Note: Where available, the PDF/Word icon below is provided to view the complete and fully formatted document
 Download Current HansardDownload Current Hansard    View Or Save XMLView/Save XML

Previous Fragment    Next Fragment
Thursday, 27 June 2013
Page: 4256

Senator MADIGAN (Victoria) (12:54): I wish to speak against this bill in order to record my opposition to yet further erosion of assistance to families. The cuts to the baby bonus are uncalled for. Also, the payment of the baby bonus at a lower level for second and subsequent babies perpetuates the myth that children are cheaper by the dozen. The reality is that the birth of the second and subsequent children brings about additional financial pressure on families. They face increased costs in child care, housing and transport.

For over 30 years, governments of both persuasions have departed from the concept of horizontal equity for families and they have reduced families to welfare recipients. I still believe that families are the basic units of society. They make a huge contribution, not just in raising their own children but in forming the citizens of tomorrow. Unfortunately, this is no longer seen as an important social function. Having children is viewed as a private decision. If it is a private decision then you are entirely responsible for funding it.

The reduction of the baby bonus in this bill demonstrates that the government no longer believes that children are an investment in the nation's future. Children have been reduced to a commodity for which the user pays. 'If you cannot afford them do not have them; we don't care.' That is the message that this bill gives to families.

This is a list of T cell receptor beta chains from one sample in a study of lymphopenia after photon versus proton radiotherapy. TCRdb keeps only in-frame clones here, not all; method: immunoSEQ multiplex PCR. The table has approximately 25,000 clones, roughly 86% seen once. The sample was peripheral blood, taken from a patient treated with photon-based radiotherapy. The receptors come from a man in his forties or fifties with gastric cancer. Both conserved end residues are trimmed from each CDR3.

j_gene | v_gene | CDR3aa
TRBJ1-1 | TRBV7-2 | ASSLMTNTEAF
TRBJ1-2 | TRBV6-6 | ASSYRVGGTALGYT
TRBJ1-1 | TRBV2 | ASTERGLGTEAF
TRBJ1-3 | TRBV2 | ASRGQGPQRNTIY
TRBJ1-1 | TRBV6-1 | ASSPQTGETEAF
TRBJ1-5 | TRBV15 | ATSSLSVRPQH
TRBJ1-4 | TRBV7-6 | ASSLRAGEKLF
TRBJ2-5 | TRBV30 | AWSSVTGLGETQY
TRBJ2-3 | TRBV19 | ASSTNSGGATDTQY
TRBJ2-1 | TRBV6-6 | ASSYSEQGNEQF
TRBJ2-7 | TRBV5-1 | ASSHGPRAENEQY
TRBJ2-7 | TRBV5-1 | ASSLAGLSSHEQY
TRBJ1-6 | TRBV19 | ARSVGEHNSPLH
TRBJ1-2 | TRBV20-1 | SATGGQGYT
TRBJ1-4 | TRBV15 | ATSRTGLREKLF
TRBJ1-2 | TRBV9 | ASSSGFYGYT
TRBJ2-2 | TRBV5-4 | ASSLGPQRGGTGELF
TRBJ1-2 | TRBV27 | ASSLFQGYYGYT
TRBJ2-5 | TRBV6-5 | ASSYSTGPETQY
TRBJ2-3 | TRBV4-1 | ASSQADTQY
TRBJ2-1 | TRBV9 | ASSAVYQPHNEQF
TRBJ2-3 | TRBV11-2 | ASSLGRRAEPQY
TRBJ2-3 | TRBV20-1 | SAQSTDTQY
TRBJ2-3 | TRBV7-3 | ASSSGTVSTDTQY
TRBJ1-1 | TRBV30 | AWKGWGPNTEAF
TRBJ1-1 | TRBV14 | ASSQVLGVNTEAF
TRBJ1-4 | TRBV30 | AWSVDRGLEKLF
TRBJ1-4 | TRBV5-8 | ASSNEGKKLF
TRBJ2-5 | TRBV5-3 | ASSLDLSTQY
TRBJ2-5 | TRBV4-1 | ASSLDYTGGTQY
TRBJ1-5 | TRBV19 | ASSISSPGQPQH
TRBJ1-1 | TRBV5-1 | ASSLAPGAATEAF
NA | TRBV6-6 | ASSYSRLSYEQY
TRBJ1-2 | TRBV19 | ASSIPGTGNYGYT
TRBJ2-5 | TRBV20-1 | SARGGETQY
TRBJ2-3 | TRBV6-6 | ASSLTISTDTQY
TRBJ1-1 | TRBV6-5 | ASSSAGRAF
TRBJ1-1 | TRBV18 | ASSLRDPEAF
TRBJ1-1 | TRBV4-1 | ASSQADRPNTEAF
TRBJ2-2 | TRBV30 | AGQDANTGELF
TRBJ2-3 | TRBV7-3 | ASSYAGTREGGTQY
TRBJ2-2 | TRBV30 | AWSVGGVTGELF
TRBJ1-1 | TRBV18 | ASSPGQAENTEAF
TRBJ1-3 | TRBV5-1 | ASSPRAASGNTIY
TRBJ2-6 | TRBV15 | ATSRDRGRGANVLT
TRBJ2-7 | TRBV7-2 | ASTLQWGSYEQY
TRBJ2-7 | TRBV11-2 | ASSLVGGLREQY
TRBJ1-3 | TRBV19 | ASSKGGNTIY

All families ought to receive some financial recognition for their contribution to society in raising tomorrow's citizens. And low-income families ought to receive additional financial assistance because no child ought to be raised in poverty. Investment in children is an investment in the future, and all parents deserve tax recognition for this important role. Wage earners are now treated as independent individuals with no dependants—a triumph of rampant individualism. Having children makes you an economic basket case.

Until the 1970s the tax system took into account the number of dependants that the wage earner provided for before taxing them. The government recognised that supporting families was an investment in the future—not any more. Families are no longer seen as productive social units but as drains on the public purse and as recipients of welfare. The fact that assistance to families is subject to strict income tests means that only low-income families receive financial assistance. It is demeaning for some families to be singled out—by being reduced to welfare recipients—as unable to support their dependants. I believe our economy is best served by looking after families and communities first. Unfortunately, this is not the message that this bill gives families. As such, I will be voting against the bill.